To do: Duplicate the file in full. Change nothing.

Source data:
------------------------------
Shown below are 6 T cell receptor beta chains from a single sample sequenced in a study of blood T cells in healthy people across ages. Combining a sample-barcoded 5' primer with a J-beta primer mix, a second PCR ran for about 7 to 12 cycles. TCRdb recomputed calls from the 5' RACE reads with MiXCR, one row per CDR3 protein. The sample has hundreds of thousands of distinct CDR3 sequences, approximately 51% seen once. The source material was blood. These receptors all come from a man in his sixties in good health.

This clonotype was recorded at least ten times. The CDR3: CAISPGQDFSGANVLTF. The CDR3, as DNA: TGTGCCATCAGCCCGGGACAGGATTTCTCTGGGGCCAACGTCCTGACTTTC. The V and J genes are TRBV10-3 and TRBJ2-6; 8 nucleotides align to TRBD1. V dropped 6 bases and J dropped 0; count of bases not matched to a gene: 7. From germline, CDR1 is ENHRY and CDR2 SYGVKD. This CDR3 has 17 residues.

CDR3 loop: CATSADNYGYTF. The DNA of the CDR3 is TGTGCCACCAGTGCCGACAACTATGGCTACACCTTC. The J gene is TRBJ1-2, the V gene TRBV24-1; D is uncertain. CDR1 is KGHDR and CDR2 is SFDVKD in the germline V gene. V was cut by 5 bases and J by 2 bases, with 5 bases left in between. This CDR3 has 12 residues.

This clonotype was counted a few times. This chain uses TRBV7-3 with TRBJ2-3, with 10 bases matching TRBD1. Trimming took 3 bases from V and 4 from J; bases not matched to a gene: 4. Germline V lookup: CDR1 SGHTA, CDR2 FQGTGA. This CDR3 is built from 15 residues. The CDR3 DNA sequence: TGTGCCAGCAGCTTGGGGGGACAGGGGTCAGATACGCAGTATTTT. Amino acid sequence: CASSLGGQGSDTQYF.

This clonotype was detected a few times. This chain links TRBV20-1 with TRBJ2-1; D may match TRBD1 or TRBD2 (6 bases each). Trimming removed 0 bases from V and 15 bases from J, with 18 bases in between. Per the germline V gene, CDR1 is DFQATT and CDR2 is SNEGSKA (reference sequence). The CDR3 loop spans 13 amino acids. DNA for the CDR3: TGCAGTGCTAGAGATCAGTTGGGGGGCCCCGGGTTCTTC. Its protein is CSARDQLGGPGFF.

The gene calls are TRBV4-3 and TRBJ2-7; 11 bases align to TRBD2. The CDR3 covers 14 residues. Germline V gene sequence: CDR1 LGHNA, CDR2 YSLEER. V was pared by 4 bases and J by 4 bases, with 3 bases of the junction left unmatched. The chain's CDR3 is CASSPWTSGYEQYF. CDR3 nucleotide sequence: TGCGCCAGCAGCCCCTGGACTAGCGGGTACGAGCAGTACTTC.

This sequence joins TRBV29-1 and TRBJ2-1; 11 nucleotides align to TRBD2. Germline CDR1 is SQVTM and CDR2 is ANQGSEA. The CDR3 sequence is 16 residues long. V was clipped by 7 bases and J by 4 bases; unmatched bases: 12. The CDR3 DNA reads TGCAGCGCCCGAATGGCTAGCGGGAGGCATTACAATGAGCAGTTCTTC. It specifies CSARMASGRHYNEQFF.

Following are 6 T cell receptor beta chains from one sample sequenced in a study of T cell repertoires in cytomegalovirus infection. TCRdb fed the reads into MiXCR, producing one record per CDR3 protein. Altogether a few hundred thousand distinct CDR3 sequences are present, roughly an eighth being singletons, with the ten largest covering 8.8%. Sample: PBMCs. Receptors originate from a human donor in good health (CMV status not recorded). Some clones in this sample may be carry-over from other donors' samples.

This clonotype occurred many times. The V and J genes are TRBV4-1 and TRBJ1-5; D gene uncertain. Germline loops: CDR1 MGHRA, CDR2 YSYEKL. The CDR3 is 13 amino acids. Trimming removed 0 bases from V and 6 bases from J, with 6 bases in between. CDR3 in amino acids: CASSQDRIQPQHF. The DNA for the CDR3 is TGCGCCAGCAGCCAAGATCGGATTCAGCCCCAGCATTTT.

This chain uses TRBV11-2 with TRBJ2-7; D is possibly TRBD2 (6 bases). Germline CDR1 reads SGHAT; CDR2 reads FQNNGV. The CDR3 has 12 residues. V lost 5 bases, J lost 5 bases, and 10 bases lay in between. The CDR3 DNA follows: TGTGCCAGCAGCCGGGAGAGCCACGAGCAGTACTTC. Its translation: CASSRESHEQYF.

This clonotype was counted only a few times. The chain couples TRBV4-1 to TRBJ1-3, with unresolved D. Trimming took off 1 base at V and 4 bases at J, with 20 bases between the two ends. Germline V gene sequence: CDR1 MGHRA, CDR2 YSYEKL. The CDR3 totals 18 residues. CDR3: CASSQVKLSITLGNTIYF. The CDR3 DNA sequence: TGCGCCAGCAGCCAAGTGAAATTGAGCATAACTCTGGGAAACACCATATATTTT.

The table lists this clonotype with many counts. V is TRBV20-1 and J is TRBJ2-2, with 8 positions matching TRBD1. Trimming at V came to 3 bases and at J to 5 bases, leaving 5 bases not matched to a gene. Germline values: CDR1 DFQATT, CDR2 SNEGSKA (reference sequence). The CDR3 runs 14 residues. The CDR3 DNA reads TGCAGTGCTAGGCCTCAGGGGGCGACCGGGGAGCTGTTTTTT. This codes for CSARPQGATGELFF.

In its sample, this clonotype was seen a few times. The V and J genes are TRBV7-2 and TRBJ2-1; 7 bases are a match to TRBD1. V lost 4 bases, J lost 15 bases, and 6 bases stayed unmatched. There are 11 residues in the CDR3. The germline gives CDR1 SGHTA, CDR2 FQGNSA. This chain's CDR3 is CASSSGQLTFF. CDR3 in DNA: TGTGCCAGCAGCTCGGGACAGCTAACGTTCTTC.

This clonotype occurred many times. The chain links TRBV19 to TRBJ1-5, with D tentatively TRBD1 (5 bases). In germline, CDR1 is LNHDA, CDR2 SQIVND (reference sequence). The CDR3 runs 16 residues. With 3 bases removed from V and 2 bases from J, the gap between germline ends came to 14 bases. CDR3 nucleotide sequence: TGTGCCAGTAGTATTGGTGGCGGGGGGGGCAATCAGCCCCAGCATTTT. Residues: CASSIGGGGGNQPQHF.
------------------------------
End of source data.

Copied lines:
Shown below are 6 T cell receptor beta chains from a single sample sequenced in a study of blood T cells in healthy people across ages. Combining a sample-barcoded 5' primer with a J-beta primer mix, a second PCR ran for about 7 to 12 cycles. TCRdb recomputed calls from the 5' RACE reads with MiXCR, one row per CDR3 protein. The sample has hundreds of thousands of distinct CDR3 sequences, approximately 51% seen once. The source material was blood. These receptors all come from a man in his sixties in good health.

This clonotype was recorded at least ten times. The CDR3: CAISPGQDFSGANVLTF. The CDR3, as DNA: TGTGCCATCAGCCCGGGACAGGATTTCTCTGGGGCCAACGTCCTGACTTTC. The V and J genes are TRBV10-3 and TRBJ2-6; 8 nucleotides align to TRBD1. V dropped 6 bases and J dropped 0; count of bases not matched to a gene: 7. From germline, CDR1 is ENHRY and CDR2 SYGVKD. This CDR3 has 17 residues.

CDR3 loop: CATSADNYGYTF. The DNA of the CDR3 is TGTGCCACCAGTGCCGACAACTATGGCTACACCTTC. The J gene is TRBJ1-2, the V gene TRBV24-1; D is uncertain. CDR1 is KGHDR and CDR2 is SFDVKD in the germline V gene. V was cut by 5 bases and J by 2 bases, with 5 bases left in between. This CDR3 has 12 residues.

This clonotype was counted a few times. This chain uses TRBV7-3 with TRBJ2-3, with 10 bases matching TRBD1. Trimming took 3 bases from V and 4 from J; bases not matched to a gene: 4. Germline V lookup: CDR1 SGHTA, CDR2 FQGTGA. This CDR3 is built from 15 residues. The CDR3 DNA sequence: TGTGCCAGCAGCTTGGGGGGACAGGGGTCAGATACGCAGTATTTT. Amino acid sequence: CASSLGGQGSDTQYF.

This clonotype was detected a few times. This chain links TRBV20-1 with TRBJ2-1; D may match TRBD1 or TRBD2 (6 bases each). Trimming removed 0 bases from V and 15 bases from J, with 18 bases in between. Per the germline V gene, CDR1 is DFQATT and CDR2 is SNEGSKA (reference sequence). The CDR3 loop spans 13 amino acids. DNA for the CDR3: TGCAGTGCTAGAGATCAGTTGGGGGGCCCCGGGTTCTTC. Its protein is CSARDQLGGPGFF.

The gene calls are TRBV4-3 and TRBJ2-7; 11 bases align to TRBD2. The CDR3 covers 14 residues. Germline V gene sequence: CDR1 LGHNA, CDR2 YSLEER. V was pared by 4 bases and J by 4 bases, with 3 bases of the junction left unmatched. The chain's CDR3 is CASSPWTSGYEQYF. CDR3 nucleotide sequence: TGCGCCAGCAGCCCCTGGACTAGCGGGTACGAGCAGTACTTC.

This sequence joins TRBV29-1 and TRBJ2-1; 11 nucleotides align to TRBD2. Germline CDR1 is SQVTM and CDR2 is ANQGSEA. The CDR3 sequence is 16 residues long. V was clipped by 7 bases and J by 4 bases; unmatched bases: 12. The CDR3 DNA reads TGCAGCGCCCGAATGGCTAGCGGGAGGCATTACAATGAGCAGTTCTTC. It specifies CSARMASGRHYNEQFF.

Following are 6 T cell receptor beta chains from one sample sequenced in a study of T cell repertoires in cytomegalovirus infection. TCRdb fed the reads into MiXCR, producing one record per CDR3 protein. Altogether a few hundred thousand distinct CDR3 sequences are present, roughly an eighth being singletons, with the ten largest covering 8.8%. Sample: PBMCs. Receptors originate from a human donor in good health (CMV status not recorded). Some clones in this sample may be carry-over from other donors' samples.

This clonotype occurred many times. The V and J genes are TRBV4-1 and TRBJ1-5; D gene uncertain. Germline loops: CDR1 MGHRA, CDR2 YSYEKL. The CDR3 is 13 amino acids. Trimming removed 0 bases from V and 6 bases from J, with 6 bases in between. CDR3 in amino acids: CASSQDRIQPQHF. The DNA for the CDR3 is TGCGCCAGCAGCCAAGATCGGATTCAGCCCCAGCATTTT.

This chain uses TRBV11-2 with TRBJ2-7; D is possibly TRBD2 (6 bases). Germline CDR1 reads SGHAT; CDR2 reads FQNNGV. The CDR3 has 12 residues. V lost 5 bases, J lost 5 bases, and 10 bases lay in between. The CDR3 DNA follows: TGTGCCAGCAGCCGGGAGAGCCACGAGCAGTACTTC. Its translation: CASSRESHEQYF.

This clonotype was counted only a few times. The chain couples TRBV4-1 to TRBJ1-3, with unresolved D. Trimming took off 1 base at V and 4 bases at J, with 20 bases between the two ends. Germline V gene sequence: CDR1 MGHRA, CDR2 YSYEKL. The CDR3 totals 18 residues. CDR3: CASSQVKLSITLGNTIYF. The CDR3 DNA sequence: TGCGCCAGCAGCCAAGTGAAATTGAGCATAACTCTGGGAAACACCATATATTTT.

The table lists this clonotype with many counts. V is TRBV20-1 and J is TRBJ2-2, with 8 positions matching TRBD1. Trimming at V came to 3 bases and at J to 5 bases, leaving 5 bases not matched to a gene. Germline values: CDR1 DFQATT, CDR2 SNEGSKA (reference sequence). The CDR3 runs 14 residues. The CDR3 DNA reads TGCAGTGCTAGGCCTCAGGGGGCGACCGGGGAGCTGTTTTTT. This codes for CSARPQGATGELFF.

In its sample, this clonotype was seen a few times. The V and J genes are TRBV7-2 and TRBJ2-1; 7 bases are a match to TRBD1. V lost 4 bases, J lost 15 bases, and 6 bases stayed unmatched. There are 11 residues in the CDR3. The germline gives CDR1 SGHTA, CDR2 FQGNSA. This chain's CDR3 is CASSSGQLTFF. CDR3 in DNA: TGTGCCAGCAGCTCGGGACAGCTAACGTTCTTC.

This clonotype occurred many times. The chain links TRBV19 to TRBJ1-5, with D tentatively TRBD1 (5 bases). In germline, CDR1 is LNHDA, CDR2 SQIVND (reference sequence). The CDR3 runs 16 residues. With 3 bases removed from V and 2 bases from J, the gap between germline ends came to 14 bases. CDR3 nucleotide sequence: TGTGCCAGTAGTATTGGTGGCGGGGGGGGCAATCAGCCCCAGCATTTT. Residues: CASSIGGGGGNQPQHF.